- With Mayo Clinic nutritionists
Jennifer Nelson, M.S., R.D. and Katherine Zeratsky, R.D.read biographyclose window
Jennifer Nelson, M.S., R.D. and Katherine Zeratsky, R.D.Katherine Zeratsky and Jennifer Nelson
Jennifer K. Nelson, M.S., R.D., L.D., C.N.S.D.
Jennifer Nelson is your link to a better diet. As specialty editor of the nutrition and healthy eating guide, she plays a vital role in bringing you healthy recipes and meal planning.
"Nutrition is one way people have direct control over the quality of their lives," she says. "I hope to translate the science of nutrition into ways that people can select and prepare great-tasting foods that help maintain health and treat disease."
A St. Paul, Minn., native, she has been with Mayo Clinic since 1978, and is director of clinical dietetics and an associate professor of nutrition at Mayo Clinic College of Medicine.
She leads clinical nutrition efforts for a staff of more than 60 clinical dietitians and nine dietetic technicians and oversees nutrition services, staffing, strategic and financial planning, and quality improvement. Nelson was co-editor of the "Mayo Clinic Diet" and the James Beard Foundation Award-winning "The New Mayo Clinic Cookbook." She has been a contributing author to and reviewer of many other Mayo Clinic books, including "Mayo Clinic Healthy Weight for EveryBody," "The Mayo Clinic Family Health Book" and "The Mayo Clinic/Williams Sonoma Cookbook." She contributes to the strategic direction of the Food & Nutrition Center, which includes creating recipes and menus, reviewing nutrition content of various articles, and providing expert answers to nutrition questions.
Katherine Zeratsky, R.D., L.D.
As a specialty editor of the nutrition and healthy eating guide, Katherine Zeratsky helps you sort through the facts and figures, the fads and the hype to learn more about nutrition and diet.
A Marinette, Wis., native, she is certified in dietetics by the state of Minnesota and the American Dietetic Association. She has been with Mayo Clinic since 1999.
She's active in nutrition-related curriculum and course development in wellness nutrition at Mayo Clinic in Rochester, Minn., and nutrition related to weight management and practical applications of nutrition-related lifestyle changes.
Other areas of interest include food and nutrition for all life stages, active lifestyles and the culinary arts.
She graduated from the University of Wisconsin-Madison, served a dietetic internship at the University of Iowa Hospitals and Clinics, and worked as a registered dietitian and health risk counselor at ThedaCare of Appleton, Wis., before joining the Mayo Clinic staff.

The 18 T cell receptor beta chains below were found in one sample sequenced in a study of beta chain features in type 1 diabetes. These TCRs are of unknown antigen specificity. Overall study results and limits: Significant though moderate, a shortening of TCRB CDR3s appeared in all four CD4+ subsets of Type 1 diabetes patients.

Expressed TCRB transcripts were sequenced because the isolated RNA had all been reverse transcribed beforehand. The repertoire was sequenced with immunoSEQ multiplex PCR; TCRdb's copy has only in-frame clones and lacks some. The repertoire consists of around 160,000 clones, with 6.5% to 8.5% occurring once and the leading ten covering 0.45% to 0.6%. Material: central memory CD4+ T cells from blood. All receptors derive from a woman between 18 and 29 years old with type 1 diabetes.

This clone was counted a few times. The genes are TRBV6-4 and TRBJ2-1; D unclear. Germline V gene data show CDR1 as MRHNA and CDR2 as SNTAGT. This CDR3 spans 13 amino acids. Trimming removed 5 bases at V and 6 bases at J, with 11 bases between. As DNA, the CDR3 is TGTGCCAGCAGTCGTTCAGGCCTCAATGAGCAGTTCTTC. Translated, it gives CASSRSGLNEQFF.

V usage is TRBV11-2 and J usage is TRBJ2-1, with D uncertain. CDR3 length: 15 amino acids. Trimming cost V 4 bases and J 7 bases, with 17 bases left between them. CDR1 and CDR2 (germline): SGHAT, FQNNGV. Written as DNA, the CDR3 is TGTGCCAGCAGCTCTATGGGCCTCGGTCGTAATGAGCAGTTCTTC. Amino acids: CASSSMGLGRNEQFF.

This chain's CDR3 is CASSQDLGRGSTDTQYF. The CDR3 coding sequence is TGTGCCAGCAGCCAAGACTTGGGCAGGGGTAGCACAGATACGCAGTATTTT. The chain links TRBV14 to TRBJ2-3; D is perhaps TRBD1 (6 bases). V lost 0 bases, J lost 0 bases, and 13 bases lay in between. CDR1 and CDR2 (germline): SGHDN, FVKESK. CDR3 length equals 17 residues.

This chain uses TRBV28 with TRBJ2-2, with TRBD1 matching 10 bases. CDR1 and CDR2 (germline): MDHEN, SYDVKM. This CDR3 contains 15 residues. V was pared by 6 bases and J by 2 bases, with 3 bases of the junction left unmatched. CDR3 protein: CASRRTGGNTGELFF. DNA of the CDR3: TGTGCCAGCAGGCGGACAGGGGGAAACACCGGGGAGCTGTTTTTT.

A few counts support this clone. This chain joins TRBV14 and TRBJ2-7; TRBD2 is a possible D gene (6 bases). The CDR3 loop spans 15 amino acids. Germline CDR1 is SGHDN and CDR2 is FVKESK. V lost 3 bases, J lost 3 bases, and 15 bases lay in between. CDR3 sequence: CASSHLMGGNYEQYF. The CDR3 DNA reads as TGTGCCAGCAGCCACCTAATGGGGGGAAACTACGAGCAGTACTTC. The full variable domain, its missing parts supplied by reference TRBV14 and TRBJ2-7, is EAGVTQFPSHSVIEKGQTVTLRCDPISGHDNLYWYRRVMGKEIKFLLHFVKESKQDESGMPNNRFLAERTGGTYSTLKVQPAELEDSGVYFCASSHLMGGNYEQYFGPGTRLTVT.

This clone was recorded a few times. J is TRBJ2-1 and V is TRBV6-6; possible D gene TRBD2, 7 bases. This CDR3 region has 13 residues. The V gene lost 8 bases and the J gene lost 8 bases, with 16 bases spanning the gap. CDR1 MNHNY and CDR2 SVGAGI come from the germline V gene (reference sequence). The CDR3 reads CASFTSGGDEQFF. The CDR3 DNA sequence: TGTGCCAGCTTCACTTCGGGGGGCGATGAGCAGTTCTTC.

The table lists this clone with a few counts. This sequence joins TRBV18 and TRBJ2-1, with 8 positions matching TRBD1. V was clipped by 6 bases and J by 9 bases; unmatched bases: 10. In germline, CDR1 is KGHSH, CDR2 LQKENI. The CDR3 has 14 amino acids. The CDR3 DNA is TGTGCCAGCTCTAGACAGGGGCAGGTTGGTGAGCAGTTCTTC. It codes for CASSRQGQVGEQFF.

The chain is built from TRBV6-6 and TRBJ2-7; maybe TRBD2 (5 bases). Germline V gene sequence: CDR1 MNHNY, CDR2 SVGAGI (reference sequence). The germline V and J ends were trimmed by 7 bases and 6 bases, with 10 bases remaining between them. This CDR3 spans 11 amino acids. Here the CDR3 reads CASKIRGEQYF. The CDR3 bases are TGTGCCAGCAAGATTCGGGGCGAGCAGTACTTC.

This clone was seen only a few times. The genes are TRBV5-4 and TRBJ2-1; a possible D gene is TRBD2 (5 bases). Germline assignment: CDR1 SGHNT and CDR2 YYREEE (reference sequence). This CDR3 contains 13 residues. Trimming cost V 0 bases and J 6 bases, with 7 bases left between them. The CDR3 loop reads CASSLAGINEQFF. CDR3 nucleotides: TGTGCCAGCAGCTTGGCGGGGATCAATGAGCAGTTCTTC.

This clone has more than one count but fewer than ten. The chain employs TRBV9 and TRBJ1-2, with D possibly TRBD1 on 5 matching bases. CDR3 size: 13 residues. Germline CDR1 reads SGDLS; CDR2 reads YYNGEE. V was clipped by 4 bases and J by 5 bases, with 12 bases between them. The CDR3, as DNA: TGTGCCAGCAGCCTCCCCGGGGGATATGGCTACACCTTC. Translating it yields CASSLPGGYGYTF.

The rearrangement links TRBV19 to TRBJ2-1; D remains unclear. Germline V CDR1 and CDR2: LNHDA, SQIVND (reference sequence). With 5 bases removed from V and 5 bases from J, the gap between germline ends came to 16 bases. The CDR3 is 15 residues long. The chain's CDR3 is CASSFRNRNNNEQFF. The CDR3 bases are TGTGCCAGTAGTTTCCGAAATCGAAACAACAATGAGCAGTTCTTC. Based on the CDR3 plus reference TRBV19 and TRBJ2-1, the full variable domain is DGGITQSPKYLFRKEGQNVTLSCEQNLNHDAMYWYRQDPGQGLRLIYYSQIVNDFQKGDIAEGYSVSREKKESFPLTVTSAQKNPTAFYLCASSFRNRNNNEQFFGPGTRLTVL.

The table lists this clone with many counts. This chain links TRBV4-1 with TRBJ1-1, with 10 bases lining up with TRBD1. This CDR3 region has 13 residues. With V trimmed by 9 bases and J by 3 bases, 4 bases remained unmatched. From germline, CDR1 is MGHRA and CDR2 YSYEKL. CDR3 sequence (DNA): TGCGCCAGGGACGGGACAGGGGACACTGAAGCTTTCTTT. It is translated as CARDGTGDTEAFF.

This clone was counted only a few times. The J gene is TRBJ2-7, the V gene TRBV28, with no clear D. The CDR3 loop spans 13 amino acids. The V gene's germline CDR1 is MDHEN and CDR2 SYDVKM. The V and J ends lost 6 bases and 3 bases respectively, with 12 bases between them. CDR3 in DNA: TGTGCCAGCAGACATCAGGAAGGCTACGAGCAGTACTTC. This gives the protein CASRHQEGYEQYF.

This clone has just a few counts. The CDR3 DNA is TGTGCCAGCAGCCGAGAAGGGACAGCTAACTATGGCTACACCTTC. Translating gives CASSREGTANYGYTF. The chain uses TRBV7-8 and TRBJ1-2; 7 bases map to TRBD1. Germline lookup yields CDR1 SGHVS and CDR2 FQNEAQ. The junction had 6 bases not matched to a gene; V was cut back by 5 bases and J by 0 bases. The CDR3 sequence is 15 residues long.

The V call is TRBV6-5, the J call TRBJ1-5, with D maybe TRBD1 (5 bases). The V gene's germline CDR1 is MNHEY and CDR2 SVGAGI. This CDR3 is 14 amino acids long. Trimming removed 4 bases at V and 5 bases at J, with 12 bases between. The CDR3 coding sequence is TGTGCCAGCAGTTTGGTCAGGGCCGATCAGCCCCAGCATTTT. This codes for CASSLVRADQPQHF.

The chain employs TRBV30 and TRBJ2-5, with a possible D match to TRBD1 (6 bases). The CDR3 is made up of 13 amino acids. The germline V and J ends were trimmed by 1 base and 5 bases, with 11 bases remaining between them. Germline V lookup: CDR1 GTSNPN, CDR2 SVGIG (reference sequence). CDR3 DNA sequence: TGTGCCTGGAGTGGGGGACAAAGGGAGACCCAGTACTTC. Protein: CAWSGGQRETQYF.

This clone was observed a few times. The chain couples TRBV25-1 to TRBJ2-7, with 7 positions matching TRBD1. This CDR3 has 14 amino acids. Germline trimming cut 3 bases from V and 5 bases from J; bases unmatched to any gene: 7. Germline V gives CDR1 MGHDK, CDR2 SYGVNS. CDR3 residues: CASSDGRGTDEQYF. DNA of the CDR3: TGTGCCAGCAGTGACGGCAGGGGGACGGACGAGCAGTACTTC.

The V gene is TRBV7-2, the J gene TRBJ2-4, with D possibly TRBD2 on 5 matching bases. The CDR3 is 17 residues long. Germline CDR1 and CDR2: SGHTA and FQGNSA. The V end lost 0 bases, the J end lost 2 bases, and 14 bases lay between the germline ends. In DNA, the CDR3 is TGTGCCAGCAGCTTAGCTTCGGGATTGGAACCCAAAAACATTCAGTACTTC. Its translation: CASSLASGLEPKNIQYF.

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May 19, 2009
The new Mediterranean Diet Pyramid
By Jennifer Nelson, M.S., R.D. and Katherine Zeratsky, R.D.
A new Mediterranean Diet Pyramid? Was something wrong with the old one? No! The creators of the Mediterranean Diet Pyramid have just updated it to reflect the latest science.
Here's what's new:
- All plant foods — fruits, vegetables, grains, nuts, legumes, seeds, olives and olive oil — are grouped together and form the largest part of the pyramid.
- Herbs and spices are now part of the pyramid. They add flavor and aroma and reduce the need for fat and salt when cooking.
- Fish and shellfish are recommended more often, at least twice a week, in recognition of their unique health benefits.
The pyramid still emphasizes:
- Being physically active and enjoying meals with others as the foundation of a healthy lifestyle.
- Choosing the least processed forms of plant foods. Fresh, raw and lightly cooked vegetables, fruits and whole grains retain fiber and most of their nutrients.
- Using olive oil for cooking, baking, and for dressing salads and vegetables. Extra virgin olive oil is highest in monounsaturated fat and phytonutrients.
- Enjoying cheese and yogurt in moderation — preferably low-fat versions.
- Serving poultry more often than red meat. Lean red meat should be limited to several times a month.
Since the Mediterranean Pyramid was introduced in 1993, extensive research has corroborated the healthfulness of this cuisine, which has demonstrated the highest average life expectancy and the lowest rates of chronic diseases among adults. People have taken notice: Over the past 15 years, many restaurants, cooking shows and cookbooks have embraced this way of meal planning.
Even so, many still struggle with eating red meat only a few times a month. I know I've gradually (sometimes even grudgingly) changed my eating habits to make plant foods the main focus of meals. I now fill at least three-quarters of my plate with vegetables, whole grains and fruit. I'm also eating fish and seafood at least twice a week, choosing low-fat cheese and yogurt, and limiting eggs to once a week.
How have you adjusted your eating habits over the past 15 years? Tell me your stories.
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